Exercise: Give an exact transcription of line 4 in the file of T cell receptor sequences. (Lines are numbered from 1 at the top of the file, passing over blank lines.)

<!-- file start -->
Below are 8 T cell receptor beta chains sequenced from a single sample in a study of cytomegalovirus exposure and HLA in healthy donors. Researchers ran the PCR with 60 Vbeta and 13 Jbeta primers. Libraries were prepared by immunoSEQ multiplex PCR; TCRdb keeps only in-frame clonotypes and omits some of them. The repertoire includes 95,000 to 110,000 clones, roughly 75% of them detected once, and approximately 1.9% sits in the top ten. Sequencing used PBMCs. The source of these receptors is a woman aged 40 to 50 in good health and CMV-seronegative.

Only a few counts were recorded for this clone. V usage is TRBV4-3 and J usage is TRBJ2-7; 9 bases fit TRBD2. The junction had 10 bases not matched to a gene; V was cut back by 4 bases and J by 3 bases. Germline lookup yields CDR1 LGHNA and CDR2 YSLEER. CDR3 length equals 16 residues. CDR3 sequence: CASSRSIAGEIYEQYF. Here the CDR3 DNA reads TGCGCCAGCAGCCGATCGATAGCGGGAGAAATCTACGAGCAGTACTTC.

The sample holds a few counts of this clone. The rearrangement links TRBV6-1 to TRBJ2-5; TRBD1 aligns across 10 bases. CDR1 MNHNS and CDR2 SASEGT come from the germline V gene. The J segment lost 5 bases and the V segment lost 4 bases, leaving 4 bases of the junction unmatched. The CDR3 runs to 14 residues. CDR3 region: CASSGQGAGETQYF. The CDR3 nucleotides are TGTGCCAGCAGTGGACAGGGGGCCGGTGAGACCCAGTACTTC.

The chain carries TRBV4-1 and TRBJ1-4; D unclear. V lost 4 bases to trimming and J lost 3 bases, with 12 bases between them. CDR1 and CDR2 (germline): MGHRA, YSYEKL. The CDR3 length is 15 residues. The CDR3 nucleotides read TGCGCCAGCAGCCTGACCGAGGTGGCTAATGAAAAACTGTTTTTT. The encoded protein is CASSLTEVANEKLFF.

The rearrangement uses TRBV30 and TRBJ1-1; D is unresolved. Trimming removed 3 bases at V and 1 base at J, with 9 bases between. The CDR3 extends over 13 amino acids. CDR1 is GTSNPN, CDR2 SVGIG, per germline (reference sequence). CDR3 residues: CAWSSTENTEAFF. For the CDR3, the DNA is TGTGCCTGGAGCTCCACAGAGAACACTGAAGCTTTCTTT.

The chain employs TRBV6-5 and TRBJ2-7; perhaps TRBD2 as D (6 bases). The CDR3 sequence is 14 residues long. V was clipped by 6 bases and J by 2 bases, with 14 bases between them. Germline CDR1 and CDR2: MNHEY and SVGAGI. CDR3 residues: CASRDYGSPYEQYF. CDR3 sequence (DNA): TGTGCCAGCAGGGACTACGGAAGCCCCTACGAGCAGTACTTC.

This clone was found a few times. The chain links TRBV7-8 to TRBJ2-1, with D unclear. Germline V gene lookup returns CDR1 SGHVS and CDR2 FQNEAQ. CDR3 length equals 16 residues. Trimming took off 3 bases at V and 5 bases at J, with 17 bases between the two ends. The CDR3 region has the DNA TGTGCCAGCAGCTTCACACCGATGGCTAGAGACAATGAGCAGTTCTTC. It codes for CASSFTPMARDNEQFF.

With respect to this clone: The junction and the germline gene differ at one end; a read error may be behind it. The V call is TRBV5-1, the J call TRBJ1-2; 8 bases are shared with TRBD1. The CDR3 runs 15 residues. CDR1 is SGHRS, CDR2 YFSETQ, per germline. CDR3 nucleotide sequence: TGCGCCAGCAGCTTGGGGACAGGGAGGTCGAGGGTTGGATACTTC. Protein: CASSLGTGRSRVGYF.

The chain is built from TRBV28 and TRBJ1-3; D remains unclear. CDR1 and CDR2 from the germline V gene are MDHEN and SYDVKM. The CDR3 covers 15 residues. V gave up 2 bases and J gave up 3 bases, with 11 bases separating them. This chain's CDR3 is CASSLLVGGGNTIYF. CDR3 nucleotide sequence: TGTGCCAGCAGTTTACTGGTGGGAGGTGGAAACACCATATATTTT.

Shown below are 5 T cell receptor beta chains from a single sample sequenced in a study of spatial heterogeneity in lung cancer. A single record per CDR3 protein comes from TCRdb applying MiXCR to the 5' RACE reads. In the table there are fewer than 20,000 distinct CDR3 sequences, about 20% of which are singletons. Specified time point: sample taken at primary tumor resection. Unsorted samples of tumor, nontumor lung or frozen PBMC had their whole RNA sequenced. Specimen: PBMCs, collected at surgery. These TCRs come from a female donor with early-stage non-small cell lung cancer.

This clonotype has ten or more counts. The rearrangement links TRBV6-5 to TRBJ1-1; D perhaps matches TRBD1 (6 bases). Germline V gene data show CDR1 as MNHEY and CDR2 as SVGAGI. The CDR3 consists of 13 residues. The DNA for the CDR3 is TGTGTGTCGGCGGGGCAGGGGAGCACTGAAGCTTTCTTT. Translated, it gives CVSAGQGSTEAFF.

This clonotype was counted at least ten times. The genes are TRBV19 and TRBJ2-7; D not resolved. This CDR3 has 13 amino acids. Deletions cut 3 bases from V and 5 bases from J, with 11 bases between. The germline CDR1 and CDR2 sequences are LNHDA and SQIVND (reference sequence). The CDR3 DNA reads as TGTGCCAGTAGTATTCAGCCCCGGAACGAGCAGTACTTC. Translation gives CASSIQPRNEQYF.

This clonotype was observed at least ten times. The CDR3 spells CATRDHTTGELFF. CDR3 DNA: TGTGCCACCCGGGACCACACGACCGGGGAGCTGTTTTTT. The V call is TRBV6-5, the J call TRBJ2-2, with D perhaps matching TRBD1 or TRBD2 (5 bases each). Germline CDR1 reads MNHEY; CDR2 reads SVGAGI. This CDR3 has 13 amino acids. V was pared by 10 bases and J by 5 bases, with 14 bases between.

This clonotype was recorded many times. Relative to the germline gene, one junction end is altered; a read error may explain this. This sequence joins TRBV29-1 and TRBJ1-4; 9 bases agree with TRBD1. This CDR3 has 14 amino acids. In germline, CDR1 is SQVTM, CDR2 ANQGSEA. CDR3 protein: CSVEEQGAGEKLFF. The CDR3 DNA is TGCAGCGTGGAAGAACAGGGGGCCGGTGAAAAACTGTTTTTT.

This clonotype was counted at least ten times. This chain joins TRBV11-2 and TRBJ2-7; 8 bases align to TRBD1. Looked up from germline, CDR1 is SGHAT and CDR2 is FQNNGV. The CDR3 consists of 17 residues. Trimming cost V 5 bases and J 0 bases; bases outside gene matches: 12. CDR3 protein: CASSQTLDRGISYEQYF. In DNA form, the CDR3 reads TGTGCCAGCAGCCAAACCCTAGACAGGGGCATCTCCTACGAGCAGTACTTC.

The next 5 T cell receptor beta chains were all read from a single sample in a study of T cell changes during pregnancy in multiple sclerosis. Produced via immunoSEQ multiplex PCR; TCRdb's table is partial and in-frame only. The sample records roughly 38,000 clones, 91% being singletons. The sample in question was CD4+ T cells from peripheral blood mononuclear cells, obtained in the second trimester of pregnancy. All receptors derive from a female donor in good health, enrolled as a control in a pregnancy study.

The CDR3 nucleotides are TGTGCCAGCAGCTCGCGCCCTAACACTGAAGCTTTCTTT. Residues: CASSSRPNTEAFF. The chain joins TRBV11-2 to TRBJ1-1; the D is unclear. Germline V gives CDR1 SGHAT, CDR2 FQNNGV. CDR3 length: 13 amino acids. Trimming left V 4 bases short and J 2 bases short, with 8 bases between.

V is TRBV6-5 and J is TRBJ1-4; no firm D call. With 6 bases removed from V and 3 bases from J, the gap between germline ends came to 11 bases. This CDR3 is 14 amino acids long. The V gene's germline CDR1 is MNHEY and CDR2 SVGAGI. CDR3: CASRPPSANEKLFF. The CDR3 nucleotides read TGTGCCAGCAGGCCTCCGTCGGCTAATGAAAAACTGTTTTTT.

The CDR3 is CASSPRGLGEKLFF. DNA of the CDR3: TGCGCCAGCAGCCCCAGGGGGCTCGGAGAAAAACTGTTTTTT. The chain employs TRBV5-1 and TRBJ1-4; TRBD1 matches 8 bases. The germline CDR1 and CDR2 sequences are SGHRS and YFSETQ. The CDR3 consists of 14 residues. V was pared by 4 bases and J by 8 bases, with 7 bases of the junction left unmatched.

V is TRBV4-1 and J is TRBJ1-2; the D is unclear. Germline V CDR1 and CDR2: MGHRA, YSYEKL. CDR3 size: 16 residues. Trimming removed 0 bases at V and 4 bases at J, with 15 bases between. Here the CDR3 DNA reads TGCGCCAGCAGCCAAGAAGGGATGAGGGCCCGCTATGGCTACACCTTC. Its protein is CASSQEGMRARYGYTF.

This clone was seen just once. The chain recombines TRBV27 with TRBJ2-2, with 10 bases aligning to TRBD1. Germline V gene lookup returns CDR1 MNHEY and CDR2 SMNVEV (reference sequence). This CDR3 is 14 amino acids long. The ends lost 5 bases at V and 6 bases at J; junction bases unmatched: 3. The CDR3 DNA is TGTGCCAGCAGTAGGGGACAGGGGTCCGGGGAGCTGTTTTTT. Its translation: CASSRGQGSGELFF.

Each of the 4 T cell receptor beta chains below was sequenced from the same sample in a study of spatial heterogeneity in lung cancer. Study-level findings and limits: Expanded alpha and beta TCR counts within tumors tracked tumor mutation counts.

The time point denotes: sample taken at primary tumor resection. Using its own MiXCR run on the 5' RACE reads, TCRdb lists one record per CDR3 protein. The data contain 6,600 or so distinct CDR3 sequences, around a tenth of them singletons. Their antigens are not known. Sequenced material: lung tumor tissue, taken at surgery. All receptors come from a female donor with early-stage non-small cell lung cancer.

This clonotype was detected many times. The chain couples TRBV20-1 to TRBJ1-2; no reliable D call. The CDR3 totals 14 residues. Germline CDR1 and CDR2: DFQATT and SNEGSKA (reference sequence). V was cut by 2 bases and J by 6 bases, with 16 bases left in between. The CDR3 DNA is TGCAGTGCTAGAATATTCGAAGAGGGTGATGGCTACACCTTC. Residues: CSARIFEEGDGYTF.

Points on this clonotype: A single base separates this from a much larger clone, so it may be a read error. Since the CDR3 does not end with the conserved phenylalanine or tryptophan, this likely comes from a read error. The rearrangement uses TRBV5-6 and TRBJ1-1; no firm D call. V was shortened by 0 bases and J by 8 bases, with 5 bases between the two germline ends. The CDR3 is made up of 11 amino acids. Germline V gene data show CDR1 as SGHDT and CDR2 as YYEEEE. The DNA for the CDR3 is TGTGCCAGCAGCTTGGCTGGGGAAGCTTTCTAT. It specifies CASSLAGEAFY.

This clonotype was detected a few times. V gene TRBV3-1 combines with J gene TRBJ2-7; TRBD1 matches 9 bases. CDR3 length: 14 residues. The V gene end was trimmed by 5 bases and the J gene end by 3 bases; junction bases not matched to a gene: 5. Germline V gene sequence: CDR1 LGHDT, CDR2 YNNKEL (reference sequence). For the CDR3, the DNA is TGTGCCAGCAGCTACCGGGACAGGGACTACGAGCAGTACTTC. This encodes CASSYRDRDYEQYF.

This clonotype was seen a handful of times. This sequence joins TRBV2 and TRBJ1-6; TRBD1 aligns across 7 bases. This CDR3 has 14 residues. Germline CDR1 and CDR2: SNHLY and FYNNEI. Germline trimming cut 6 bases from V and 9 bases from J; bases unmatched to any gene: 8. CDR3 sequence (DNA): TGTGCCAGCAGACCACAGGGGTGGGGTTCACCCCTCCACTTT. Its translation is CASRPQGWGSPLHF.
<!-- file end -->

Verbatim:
The chain carries TRBV4-1 and TRBJ1-4; D unclear. V lost 4 bases to trimming and J lost 3 bases, with 12 bases between them. CDR1 and CDR2 (germline): MGHRA, YSYEKL. The CDR3 length is 15 residues. The CDR3 nucleotides read TGCGCCAGCAGCCTGACCGAGGTGGCTAATGAAAAACTGTTTTTT. The encoded protein is CASSLTEVANEKLFF.